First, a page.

Abubakar Akumfi-Ameyaw
Dusseldorf, W. Germany

After the theories, what abut the realities?

On his rejoinder to Mr Kodwo Mbir Bullard's article of 11th March 1985 captioned "Recycled cliches and empty jargon", I sincerely wish to ask Mr E. K. M. Yakpo, whose article appeared in the Talking Drums of 25th March 1985 to tell Dr Kwesi Botchway, the PNDC Secretary for Finance and Economic Planning "WHAT SHOULD A MARXIST DO, faced with the real situation in Ghana, the monetary and fiscal situation, the condition of the various sectors of the economy... etc, etc, etc," as he is an expert on Marxism.

I. Annor
Dusseldorf, West Germany

Tortuous G.D.M. plans

The 7-point programme of the Ghana Democratic Movement, as presented by Mr J. H. Mensah, seems laudable but far too complicated and not straightforward.

Assuming that Flt-Lt Rawlings may voluntarily hand over power, (I doubt very much) what agency does the Movement suggest to bail the regime out? The Supreme Court and the National House of Chiefs? 'To jointly appoint a Presidential Commission... to appoint an Electoral Commission ... to organise new District Council election ... the representatives from which will form a Constituent Assembly to determine the constitution... the appointment of Government of National Unity by the Presidential Commission to govern until a new government is elected...?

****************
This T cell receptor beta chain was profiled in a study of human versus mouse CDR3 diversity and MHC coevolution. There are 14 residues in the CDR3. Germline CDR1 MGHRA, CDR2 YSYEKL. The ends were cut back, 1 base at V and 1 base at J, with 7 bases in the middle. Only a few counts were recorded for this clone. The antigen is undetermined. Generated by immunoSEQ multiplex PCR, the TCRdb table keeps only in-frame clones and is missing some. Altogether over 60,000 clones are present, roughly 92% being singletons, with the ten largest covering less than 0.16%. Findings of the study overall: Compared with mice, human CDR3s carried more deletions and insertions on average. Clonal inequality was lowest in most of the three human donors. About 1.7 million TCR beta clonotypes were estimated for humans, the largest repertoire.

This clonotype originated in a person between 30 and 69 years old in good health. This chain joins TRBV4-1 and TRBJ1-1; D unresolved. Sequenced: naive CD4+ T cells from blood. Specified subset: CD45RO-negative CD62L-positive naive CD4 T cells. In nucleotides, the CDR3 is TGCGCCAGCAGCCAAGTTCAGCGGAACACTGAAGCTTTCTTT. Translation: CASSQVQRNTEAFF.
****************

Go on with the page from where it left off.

Without disrespect to the National House of Chiefs, (may God forbid) but with total reverence to the institution of chieftaincy, the record of Ghanaian chiefs is so blemished that hardly can they play an impartial let alone effective role in the programme of the Movement. There's hardly any Ghanaian chief; mighty or low, who has since 1966 when the military and police interfered in Ghanaian politics, raised or has raised a finger against the illegitimacy of military rule. The acquiescence and support, sometimes bordering on sycophancy, of chiefs and some retired and knowledgeable grey hairs, have helped in no small measure to legitimize the unwarranted military interventions in our politics. Currently, there are many influential paramount chiefs directly and personally involved with Rawlings and his regime. Our acknowledged but much maligned chiefs like all others, have to purge themselves before our country returns to a civilian rule. When, I'm not sure. The judiciary have not fared much better either.